When we continued detaching the panes, it was observed that that the screws of the remaining six windows had millimetre threads and were of various sizes, as if picked out of a junk box. Thus the screws aren’t original and fitted in the ”U.S of A”. Furthermore, the panes were without the rubber seals and attached only with less than ten screws instead of twenty. Because of this the window frames had empty screw holes for water to leak between the frame and the pane and to the cabin. Part of the panes were also thinner than the original ones. So it’s evident that DO-5 hasn’t flown with these panes assembled. The panes have most probably been fitted to the DO-5 cabin at Utti, when the fuselage was transformed into a ground training platform for paratroopers, or after the writing-off of the fuselage and abandoning it into the woods.
We decided to replace all the panes we had detached with 5 mm. thick plexi glass (as was the case in the original), 20 attachment screws and rubber seals. This means that we will have to buy seven panes of plexi glass, new attachment screws and some rubber mat for making the seals. Rubber seals with studs like the originals we are, however, unable to make.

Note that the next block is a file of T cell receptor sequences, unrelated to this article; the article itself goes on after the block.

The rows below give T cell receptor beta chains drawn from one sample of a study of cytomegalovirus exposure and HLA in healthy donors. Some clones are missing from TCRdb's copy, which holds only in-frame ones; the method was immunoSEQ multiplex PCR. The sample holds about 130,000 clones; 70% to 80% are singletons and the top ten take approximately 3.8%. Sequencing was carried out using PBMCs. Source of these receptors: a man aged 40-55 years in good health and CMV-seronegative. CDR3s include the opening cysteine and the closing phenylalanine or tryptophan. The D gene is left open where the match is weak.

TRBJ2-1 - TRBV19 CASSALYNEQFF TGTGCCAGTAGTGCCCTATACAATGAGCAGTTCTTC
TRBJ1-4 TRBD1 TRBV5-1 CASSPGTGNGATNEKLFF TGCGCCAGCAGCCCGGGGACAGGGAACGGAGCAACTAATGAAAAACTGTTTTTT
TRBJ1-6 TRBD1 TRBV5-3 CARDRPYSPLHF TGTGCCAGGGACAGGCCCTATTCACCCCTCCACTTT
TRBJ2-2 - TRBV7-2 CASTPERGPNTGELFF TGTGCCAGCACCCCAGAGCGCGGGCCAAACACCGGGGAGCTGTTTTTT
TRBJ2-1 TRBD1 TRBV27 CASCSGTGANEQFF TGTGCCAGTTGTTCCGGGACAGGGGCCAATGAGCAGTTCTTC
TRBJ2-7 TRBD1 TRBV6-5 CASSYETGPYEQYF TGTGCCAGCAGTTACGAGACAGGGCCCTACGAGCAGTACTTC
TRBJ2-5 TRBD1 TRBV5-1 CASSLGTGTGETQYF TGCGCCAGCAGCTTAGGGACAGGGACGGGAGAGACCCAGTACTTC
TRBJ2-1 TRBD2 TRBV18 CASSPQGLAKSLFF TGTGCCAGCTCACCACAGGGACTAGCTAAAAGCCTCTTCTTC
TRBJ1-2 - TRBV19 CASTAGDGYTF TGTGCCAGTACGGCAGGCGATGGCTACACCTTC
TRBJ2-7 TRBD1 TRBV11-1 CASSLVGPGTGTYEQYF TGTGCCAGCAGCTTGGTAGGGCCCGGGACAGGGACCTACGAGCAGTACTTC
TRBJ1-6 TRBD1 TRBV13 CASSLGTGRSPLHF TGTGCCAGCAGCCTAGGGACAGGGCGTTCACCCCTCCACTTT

We bought the seven polycarbonate plexi glass panes sawn into measurements at ETRA. Because only one pane was original with original rubber seals, the 11 mm screw holes responding to the rubber studs will only be drilled to that. All the other six panes will be drilled holes for only 5 mm thick attachment screws, because these panes will be fitted with a 2 mm thick smooth rubber seal.
We made a drilling frame out of a sturdy plate and battens, to drill the 20 screw holes into the panes in exactly the right spots. The drilling began into the plexiglass pane for the original window. The new plexiglass pane, still covered with a protective film, was placed under the drilling frame. On top of that was placed the original pane, which had 20 holes of 11mm in diametre for the rubber studs and attachment screws, which was meant as a drilling template. The panes were locked into the drilling frame with clamps.